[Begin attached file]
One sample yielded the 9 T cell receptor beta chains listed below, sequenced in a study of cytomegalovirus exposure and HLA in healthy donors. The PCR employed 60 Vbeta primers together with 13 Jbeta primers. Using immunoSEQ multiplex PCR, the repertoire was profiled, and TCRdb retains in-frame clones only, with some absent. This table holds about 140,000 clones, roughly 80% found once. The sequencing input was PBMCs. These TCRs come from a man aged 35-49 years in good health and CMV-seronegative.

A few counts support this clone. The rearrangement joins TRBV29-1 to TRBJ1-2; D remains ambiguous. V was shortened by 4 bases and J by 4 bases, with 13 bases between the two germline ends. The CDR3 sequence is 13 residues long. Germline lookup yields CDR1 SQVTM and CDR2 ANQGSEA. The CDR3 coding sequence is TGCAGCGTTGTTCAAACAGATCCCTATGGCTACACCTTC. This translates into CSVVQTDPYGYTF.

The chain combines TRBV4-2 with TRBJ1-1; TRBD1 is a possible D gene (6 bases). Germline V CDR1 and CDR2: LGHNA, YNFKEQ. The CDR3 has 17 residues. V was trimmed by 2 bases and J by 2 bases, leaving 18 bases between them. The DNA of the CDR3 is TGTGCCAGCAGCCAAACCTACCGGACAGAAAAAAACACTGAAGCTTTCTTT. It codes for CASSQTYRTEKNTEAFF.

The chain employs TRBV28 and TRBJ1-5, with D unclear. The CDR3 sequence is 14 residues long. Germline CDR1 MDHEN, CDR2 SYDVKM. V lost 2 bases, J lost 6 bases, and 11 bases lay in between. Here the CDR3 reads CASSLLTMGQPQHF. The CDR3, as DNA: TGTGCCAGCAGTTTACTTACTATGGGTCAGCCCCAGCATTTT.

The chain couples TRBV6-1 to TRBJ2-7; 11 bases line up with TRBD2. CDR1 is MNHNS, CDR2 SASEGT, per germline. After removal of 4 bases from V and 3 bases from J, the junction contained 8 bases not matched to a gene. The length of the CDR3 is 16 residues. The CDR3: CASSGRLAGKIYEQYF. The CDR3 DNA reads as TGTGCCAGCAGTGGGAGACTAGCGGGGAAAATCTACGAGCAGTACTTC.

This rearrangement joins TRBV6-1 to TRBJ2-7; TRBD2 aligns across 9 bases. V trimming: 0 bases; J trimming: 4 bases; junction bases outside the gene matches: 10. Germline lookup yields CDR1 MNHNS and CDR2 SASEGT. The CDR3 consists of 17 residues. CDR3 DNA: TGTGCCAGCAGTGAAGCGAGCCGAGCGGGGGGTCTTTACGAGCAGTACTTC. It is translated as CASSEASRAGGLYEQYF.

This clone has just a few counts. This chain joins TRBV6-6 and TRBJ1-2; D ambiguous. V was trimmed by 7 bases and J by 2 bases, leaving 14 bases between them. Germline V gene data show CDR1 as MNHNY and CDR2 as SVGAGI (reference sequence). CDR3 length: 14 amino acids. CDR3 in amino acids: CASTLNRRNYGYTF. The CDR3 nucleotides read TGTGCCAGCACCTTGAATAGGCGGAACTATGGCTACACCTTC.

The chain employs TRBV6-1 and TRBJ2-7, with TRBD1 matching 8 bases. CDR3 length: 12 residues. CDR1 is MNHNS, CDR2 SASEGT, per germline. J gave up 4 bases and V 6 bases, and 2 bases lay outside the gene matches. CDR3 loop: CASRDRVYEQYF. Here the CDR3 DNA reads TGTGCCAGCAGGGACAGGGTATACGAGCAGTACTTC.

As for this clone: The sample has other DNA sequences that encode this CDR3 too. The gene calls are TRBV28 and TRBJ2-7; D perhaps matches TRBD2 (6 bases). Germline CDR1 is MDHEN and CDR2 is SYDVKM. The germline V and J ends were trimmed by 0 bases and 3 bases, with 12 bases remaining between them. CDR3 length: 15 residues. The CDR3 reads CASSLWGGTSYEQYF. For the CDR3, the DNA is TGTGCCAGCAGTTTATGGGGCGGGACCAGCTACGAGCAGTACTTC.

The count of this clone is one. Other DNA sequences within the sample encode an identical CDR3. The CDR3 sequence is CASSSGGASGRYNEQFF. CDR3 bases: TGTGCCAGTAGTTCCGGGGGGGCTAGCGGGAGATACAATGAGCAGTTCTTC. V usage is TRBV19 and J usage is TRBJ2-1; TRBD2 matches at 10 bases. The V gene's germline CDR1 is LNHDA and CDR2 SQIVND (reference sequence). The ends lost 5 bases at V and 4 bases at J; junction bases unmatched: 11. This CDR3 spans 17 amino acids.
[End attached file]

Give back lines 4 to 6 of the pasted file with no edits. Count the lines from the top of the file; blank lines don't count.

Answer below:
The chain employs TRBV28 and TRBJ1-5, with D unclear. The CDR3 sequence is 14 residues long. Germline CDR1 MDHEN, CDR2 SYDVKM. V lost 2 bases, J lost 6 bases, and 11 bases lay in between. Here the CDR3 reads CASSLLTMGQPQHF. The CDR3, as DNA: TGTGCCAGCAGTTTACTTACTATGGGTCAGCCCCAGCATTTT.

The chain couples TRBV6-1 to TRBJ2-7; 11 bases line up with TRBD2. CDR1 is MNHNS, CDR2 SASEGT, per germline. After removal of 4 bases from V and 3 bases from J, the junction contained 8 bases not matched to a gene. The length of the CDR3 is 16 residues. The CDR3: CASSGRLAGKIYEQYF. The CDR3 DNA reads as TGTGCCAGCAGTGGGAGACTAGCGGGGAAAATCTACGAGCAGTACTTC.

This rearrangement joins TRBV6-1 to TRBJ2-7; TRBD2 aligns across 9 bases. V trimming: 0 bases; J trimming: 4 bases; junction bases outside the gene matches: 10. Germline lookup yields CDR1 MNHNS and CDR2 SASEGT. The CDR3 consists of 17 residues. CDR3 DNA: TGTGCCAGCAGTGAAGCGAGCCGAGCGGGGGGTCTTTACGAGCAGTACTTC. It is translated as CASSEASRAGGLYEQYF.